To conclude, the reader’s response as to the soaring popularity and reception of both of the texts should be considered to gain insights into the symptomatic ethos. As mentioned earlier, Defoe’s Moll Flanders according to the popular vibes of the time was falling into the hands of the servant classes. The story of the infamous Moll who lived by her wit and the acquaintances she kept makes this story more than a social chronicle. More thorough research into the reception acknowledges the adaptability of the novel moving beyond the reaches of the servant class to a greater audience who was opening to a new genre of realistic narrative style.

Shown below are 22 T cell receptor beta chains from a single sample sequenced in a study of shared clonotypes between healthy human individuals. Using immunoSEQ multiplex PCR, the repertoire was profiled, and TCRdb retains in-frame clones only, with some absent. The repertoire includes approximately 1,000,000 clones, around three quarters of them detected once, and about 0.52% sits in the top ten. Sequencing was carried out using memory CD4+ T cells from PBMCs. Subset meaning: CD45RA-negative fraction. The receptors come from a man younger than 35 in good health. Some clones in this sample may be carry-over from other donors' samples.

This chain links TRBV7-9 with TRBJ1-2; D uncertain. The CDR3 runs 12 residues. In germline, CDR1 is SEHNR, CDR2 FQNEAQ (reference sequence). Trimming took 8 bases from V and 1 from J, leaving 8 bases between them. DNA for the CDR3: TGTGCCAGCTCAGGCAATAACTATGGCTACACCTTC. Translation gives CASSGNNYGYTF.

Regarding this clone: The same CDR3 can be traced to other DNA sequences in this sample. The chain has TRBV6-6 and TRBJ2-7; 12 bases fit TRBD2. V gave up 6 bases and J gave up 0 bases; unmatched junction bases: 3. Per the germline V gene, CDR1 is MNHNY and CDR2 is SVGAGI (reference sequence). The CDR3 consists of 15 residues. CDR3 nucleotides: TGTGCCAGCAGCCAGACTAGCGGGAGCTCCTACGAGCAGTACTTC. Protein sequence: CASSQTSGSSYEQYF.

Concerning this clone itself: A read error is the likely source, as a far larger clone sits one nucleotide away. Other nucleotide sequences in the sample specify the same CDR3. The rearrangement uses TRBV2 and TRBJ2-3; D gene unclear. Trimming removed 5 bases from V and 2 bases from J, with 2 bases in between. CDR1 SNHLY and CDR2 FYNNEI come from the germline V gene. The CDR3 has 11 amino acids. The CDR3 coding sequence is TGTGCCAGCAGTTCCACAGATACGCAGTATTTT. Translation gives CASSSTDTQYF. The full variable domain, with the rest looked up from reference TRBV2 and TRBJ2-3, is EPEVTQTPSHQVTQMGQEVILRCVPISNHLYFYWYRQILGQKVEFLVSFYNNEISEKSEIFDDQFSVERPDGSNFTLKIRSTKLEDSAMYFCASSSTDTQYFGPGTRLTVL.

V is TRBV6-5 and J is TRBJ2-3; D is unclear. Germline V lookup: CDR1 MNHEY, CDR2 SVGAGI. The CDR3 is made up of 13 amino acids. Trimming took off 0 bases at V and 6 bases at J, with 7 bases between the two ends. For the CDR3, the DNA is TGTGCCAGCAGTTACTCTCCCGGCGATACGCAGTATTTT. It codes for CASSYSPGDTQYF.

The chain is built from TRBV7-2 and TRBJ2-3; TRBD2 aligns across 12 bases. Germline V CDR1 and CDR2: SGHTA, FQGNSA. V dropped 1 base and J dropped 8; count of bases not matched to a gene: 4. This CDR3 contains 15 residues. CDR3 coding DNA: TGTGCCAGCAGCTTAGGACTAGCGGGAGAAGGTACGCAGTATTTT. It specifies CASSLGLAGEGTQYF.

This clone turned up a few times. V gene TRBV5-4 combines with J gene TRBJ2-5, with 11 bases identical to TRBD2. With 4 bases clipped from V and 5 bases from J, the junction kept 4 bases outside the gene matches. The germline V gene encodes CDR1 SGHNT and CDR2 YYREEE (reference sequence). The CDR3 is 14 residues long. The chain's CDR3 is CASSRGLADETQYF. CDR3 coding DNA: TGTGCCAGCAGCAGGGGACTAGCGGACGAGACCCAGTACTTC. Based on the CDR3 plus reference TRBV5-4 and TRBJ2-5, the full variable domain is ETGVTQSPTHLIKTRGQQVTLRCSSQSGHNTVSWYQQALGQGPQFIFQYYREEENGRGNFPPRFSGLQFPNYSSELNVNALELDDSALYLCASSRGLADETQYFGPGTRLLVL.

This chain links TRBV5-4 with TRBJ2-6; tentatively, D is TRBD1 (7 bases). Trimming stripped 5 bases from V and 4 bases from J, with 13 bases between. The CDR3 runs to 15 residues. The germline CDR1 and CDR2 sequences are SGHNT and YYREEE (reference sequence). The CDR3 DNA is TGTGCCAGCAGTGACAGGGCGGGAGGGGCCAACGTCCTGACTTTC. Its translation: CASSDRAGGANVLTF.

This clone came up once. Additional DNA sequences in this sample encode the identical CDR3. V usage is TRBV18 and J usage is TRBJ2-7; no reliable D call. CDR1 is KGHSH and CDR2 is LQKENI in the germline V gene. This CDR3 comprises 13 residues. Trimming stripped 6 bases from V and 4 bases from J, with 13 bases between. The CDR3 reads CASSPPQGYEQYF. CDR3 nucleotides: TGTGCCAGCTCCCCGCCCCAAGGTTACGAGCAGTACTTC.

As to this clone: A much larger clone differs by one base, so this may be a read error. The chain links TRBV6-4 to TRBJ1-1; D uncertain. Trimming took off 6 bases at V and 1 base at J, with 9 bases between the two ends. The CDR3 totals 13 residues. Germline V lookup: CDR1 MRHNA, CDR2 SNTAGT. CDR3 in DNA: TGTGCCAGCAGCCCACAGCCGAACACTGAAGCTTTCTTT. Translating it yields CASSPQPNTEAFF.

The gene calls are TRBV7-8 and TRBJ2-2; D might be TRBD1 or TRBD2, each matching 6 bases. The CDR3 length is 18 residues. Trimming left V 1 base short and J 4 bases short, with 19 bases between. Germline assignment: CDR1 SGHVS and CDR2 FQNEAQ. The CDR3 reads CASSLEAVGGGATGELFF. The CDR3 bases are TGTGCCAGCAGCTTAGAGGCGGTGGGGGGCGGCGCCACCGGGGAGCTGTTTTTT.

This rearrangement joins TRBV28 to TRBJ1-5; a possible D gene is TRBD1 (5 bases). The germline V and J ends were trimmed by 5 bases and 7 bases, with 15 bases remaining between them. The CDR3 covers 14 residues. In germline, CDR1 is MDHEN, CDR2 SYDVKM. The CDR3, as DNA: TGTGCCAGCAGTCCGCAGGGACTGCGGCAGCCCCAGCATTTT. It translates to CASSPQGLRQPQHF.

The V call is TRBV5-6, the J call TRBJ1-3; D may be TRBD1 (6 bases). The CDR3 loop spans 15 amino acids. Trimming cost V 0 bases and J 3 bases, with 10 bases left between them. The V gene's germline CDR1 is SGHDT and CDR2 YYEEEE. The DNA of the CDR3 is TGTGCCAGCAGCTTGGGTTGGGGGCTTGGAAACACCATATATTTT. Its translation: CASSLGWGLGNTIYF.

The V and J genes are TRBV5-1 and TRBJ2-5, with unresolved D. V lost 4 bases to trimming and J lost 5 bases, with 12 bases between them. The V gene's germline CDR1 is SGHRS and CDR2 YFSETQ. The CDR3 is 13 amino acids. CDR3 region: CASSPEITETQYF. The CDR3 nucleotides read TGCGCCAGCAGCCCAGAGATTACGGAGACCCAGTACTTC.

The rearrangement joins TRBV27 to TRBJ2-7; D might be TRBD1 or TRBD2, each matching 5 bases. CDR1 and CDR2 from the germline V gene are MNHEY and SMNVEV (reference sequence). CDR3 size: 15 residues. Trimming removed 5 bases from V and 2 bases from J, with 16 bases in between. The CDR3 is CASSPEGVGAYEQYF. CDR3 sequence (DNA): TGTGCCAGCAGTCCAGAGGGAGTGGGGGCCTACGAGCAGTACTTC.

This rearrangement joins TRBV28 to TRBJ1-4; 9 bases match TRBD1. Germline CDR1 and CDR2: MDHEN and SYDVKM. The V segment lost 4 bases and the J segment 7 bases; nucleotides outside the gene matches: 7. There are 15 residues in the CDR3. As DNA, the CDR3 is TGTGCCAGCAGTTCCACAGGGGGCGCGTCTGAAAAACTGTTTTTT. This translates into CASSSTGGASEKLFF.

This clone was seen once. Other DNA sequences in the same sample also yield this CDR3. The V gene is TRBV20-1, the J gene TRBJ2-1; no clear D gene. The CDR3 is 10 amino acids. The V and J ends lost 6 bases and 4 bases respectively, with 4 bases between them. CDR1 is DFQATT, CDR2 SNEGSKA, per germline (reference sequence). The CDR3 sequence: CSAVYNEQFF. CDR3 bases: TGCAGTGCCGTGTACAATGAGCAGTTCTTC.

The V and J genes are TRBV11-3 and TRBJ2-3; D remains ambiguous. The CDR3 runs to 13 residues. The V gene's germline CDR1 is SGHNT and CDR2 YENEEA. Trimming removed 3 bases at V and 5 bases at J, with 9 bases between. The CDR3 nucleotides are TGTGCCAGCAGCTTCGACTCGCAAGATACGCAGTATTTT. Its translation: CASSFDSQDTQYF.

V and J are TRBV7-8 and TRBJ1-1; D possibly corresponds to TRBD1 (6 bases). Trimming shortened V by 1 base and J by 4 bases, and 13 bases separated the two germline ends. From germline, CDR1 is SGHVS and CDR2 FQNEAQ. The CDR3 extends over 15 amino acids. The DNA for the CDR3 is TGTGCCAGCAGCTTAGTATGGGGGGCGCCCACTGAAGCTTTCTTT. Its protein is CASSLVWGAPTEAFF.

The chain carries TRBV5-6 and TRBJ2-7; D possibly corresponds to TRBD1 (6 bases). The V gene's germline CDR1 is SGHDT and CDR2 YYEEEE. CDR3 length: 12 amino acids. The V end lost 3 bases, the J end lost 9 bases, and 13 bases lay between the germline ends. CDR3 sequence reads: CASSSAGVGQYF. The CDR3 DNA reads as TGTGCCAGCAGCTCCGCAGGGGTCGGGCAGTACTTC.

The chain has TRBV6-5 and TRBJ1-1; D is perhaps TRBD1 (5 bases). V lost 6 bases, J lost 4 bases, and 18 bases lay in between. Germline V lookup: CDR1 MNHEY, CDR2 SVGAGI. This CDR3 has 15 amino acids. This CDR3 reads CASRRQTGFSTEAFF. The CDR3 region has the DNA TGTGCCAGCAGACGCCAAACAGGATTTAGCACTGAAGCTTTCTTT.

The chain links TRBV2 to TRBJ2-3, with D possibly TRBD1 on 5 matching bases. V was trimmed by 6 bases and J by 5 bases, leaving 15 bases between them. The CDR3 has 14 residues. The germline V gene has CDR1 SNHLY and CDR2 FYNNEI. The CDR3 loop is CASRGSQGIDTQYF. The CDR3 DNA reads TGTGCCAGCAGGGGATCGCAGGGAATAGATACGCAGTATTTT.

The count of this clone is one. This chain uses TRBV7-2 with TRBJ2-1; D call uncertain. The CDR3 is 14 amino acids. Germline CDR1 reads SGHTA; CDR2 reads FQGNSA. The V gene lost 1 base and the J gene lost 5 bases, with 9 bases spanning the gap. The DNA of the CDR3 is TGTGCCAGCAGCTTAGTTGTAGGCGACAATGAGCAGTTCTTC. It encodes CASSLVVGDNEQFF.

The story of thieves and pickpockets were going round the corner of eighteenth century England with extensive records of the female pickpockets and thieves in the prison records. The response was lukewarm in case of Congreve’s The Way of the World; still the vivid and deft handling of the credible portrayals of the drama lives on to speak of the specific literary genre and its historiography. Both of the narratives are vivid accounts of the specificity of socio-cultural and economic conjectures with an innate agenda of philosophical insight attached to them hinting on the metaphysical reality of life.


  1. Congreve, William (2000), The Way of the World. London, England: A & C Black Limited
  2. Daniel Defoe (2002), Moll Flanders, Modern Library Classics, Modern Library; Modern Library edition